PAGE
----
“They looked in July like they normally look in September or October, at the end of the dry season,” says Moyle, a fish biologist at the University of California, Davis.

Blame the drought. The Navarro and its hard-pressed inhabitants are just one example of stresses facing a parched state. From the towering Sierra Nevada mountains — where the snowpack this May was only 18% of the average — to the broad Sacramento–San Joaquin river delta, the record-setting drought is reshaping California’s ecosystems.

It is also giving researchers a glimpse of the future. California has always had an extreme hydrological cycle, with parching droughts interrupted by drenching Pacific storms (see ‘Extreme hydrology’). But scientists say that the current drought — now in its third year — holds lessons for what to expect 50 years from now.

“The west has always gone through this, but we’ll be going through it at perhaps a more rapid cycle,” says Mark Schwartz, a plant ecologist and director of the John Muir Institute of the Environment at the University of California, Davis. He and others are discussing the drought’s ecological consequences at the annual meeting of the Ecological Society of America, which runs from August 10 to 15 in Sacramento, California. He says that the state’s plant and animal species are at risk in part because California ecosystems are already highly modified and vulnerable to a variety of stresses.

Many of the state’s 129 species of native inland fish, including several types of salmon, are listed by federal or state agencies under various levels of endangerment. “We’re starting from a pretty low spot,” says Moyle. He hopes to use the current drought to explore where native fish have the best chances of surviving.

That could be in dammed streams such as Putah Creek near the Davis campus, where water flow can be controlled to optimize native fish survival. Another focus might be on spring-fed streams such as those that flow down from volcanic terrain in northernmost California and can survive drought much longer than snow-fed streams.

In the late 1970s, Moyle discovered that native fish in the Monterey Bay watershed recolonized their streams relatively quickly after a two-year drought. But today’s streams face greater ecological pressures, such as more dams and more non-native species competing for habitat.

Other challenges arise in the delta where the Sacramento and San Joaquin rivers meet, north-east of San Francisco. An invasive saltwater clam (Potamocorbula amurensis) has taken advantage of warming river waters and moved several kilometres upriver, says Janet Thompson, an aquatic ecologist with the US Geological Survey (USGS) in Menlo Park, California.

Potamocorbula out-competes a freshwater clam (Corbicula fluminea), and accumulates about four times as much of the element selenium from agricultural run-off and refineries as its freshwater cousin does. When endangered sturgeon feed on Potamocorbula, the fish consume much more selenium than is optimal. “That’s the biggest shift that we’ve seen that’s of environmental concern,” says Thompson. “These are the kinds of things that can have a lasting effect on a predator species.”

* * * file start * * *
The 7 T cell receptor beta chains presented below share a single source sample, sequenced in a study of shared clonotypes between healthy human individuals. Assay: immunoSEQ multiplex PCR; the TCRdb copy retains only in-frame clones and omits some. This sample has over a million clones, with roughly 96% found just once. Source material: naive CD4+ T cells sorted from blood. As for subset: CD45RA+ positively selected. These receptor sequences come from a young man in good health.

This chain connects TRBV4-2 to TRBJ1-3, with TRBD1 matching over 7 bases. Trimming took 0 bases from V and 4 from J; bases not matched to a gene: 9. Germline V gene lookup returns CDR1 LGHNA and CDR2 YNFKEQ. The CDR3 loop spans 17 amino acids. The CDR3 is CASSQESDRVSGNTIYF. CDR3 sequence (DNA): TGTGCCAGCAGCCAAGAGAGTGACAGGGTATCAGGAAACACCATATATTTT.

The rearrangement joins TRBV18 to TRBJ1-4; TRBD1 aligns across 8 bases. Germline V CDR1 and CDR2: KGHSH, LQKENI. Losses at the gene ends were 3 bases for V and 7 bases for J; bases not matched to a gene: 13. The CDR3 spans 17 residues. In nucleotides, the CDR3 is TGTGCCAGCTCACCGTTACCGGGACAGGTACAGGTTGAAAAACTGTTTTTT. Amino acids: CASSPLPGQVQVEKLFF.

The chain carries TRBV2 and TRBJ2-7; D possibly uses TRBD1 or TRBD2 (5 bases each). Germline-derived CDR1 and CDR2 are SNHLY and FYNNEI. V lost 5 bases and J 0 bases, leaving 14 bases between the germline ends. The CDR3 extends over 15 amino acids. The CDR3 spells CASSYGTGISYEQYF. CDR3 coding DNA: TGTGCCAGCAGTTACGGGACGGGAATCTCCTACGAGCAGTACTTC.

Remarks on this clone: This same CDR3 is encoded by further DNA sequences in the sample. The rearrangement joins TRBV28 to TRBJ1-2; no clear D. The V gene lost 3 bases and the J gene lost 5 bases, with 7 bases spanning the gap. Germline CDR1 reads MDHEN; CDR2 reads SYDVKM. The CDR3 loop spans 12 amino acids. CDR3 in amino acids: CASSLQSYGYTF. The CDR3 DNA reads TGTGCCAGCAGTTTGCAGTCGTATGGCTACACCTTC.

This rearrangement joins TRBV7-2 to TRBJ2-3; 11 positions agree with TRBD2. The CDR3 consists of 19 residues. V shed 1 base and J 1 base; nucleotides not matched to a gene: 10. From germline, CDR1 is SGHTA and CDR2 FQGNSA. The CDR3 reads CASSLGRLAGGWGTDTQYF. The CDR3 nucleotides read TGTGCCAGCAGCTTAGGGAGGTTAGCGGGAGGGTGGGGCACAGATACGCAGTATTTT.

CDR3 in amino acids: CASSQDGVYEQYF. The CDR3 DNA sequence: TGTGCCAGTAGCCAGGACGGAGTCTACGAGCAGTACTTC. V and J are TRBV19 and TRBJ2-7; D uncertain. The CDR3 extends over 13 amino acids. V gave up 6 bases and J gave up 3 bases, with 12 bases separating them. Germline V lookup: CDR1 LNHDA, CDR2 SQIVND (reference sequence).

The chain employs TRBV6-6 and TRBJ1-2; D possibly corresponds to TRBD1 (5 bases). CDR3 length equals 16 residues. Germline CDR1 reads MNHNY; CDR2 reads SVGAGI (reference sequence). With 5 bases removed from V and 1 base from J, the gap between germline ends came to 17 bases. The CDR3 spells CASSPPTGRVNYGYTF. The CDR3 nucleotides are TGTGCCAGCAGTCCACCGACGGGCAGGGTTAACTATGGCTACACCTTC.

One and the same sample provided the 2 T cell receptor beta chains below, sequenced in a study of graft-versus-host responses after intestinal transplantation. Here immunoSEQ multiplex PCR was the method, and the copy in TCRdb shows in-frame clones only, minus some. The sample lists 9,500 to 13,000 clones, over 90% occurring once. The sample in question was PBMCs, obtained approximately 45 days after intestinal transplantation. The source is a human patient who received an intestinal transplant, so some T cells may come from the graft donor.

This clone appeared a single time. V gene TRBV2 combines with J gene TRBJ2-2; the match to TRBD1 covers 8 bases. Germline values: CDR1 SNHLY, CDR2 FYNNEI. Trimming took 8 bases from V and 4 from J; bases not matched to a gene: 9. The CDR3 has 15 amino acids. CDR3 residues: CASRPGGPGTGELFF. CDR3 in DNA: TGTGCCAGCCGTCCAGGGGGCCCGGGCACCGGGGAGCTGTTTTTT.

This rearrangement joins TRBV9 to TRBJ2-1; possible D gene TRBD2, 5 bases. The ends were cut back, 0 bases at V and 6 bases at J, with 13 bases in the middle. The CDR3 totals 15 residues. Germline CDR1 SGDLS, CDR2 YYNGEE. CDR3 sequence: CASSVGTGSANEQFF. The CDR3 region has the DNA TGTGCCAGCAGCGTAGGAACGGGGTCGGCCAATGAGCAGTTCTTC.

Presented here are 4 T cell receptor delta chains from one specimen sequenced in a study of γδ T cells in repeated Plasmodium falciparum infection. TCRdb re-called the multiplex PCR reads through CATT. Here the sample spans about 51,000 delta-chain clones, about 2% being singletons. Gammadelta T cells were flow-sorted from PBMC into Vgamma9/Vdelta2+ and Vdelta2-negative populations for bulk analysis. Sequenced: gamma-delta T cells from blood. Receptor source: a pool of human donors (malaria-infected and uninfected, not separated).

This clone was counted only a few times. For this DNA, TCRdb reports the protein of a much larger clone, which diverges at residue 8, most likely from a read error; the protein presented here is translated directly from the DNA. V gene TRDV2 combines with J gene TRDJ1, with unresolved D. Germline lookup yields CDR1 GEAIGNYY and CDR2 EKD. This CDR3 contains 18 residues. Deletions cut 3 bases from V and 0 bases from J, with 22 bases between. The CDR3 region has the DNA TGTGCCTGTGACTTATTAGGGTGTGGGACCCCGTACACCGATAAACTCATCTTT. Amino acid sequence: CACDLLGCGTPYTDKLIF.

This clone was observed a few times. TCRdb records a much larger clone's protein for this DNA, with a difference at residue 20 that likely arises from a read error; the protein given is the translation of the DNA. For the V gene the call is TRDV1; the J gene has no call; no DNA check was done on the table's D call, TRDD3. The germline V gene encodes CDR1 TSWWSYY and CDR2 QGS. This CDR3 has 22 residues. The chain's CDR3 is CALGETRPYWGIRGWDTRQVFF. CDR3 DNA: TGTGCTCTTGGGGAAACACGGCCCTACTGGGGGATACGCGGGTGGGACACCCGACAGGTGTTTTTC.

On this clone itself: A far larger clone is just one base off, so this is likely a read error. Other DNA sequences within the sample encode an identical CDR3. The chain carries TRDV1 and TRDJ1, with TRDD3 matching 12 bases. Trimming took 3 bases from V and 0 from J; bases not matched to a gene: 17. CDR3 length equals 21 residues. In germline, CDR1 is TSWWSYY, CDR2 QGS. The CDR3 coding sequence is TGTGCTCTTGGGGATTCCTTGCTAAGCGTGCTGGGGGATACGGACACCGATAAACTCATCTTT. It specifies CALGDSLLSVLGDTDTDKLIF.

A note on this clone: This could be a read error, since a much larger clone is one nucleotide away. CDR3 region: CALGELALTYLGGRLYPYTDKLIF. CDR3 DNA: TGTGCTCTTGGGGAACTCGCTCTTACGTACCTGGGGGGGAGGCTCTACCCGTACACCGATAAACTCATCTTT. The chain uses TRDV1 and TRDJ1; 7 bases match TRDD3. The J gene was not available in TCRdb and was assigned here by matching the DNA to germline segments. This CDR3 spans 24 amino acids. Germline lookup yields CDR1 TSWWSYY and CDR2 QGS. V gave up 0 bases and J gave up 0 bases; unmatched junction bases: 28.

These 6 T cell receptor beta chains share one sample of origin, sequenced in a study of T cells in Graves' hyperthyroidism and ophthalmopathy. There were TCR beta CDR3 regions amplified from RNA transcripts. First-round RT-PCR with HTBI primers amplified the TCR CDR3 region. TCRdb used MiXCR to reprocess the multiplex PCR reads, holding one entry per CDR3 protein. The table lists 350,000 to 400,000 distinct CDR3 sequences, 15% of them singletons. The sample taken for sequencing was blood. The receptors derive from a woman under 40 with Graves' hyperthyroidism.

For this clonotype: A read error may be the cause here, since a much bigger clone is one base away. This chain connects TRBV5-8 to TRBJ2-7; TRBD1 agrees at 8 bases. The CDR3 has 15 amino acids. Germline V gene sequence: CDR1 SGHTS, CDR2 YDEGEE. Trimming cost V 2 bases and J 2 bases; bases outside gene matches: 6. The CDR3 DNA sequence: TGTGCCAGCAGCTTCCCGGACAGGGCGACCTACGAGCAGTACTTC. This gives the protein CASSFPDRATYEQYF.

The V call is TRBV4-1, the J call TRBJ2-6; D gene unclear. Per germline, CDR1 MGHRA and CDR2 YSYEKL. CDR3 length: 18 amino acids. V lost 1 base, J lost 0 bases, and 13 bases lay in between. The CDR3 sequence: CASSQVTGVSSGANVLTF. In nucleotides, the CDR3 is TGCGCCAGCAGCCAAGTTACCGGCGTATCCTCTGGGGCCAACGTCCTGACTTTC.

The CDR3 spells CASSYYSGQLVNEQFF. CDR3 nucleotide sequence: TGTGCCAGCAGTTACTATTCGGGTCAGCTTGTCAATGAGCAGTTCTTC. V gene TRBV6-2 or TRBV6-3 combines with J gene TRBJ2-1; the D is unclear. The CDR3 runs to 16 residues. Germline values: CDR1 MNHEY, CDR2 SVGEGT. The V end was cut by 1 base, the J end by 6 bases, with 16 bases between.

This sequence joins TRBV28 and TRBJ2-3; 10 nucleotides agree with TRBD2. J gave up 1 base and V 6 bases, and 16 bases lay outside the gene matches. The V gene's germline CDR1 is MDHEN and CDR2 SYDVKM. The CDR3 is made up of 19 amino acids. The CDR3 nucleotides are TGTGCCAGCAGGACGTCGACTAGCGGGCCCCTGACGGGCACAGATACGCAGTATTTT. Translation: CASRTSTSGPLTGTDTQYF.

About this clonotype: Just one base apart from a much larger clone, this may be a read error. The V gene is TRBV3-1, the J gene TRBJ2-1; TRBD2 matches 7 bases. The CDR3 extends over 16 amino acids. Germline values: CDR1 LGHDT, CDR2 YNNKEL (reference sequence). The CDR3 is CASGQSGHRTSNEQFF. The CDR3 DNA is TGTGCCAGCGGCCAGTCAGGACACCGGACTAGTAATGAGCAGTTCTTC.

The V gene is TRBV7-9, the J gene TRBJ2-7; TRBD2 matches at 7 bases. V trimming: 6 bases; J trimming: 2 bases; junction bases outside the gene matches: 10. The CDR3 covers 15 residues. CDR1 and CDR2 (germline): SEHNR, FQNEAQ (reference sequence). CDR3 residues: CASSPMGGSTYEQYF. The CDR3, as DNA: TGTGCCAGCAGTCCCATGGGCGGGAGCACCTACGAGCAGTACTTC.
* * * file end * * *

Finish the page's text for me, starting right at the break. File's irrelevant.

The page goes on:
Teasing out the drought’s effects on terrestrial animals is tougher. Researchers have documented drops in various California bird populations this year, such as mallard ducks (Anas platyrynchos) and tricolor blackbirds (Agelaius tricolor). But many other factors — especially habitat loss — also come into play, so it becomes hard to isolate the effects of drought.

The drought’s effects on larger animals such as bears are also uncertain. Anecdotal reports suggest that more bears than usual are showing up closer to people this year, says Jason Holley, a wildlife biologist at the California Department of Fish and Wildlife in Rancho Cordova. Within the space of six weeks this spring, four black bears appeared along the Sacramento River corridor, much farther out of the mountains than normal. “Those sorts of calls definitely pique your interest,” says Holley, who thinks that dry conditions in the mountains might be pushing bears closer to populated areas.

The longest-lasting effect could be on California’s forests, including its iconic giant sequoias. The drought has handed forest ecologists an unplanned experiment, says Phillip van Mantgem, a forestry expert at the USGS in Arcata, California, who is speaking at the Sacramento meeting.

Researchers are gathering data to examine whether thinning of plots in the forest, in part to reduce fire risk, might help trees do better under drought. Tests may also help to reveal the main mechanisms by which drought kills different tree species, whether by interrupting the flow of water within the tree or by starving it. “I’m really curious to see how this turns out,” van Mantgem says.

There should be plenty of time to gather data. Climatologists expect an El Niño weather pattern to form in the Pacific this year, which usually brings more rain and snow to parts of California (see Nature 508, 20–21; 2014). But the pending El Niño looks to be weaker than first expected, and may not have much, if any, influence on ending the drought. Chances are that the state will remain dry well into 2015.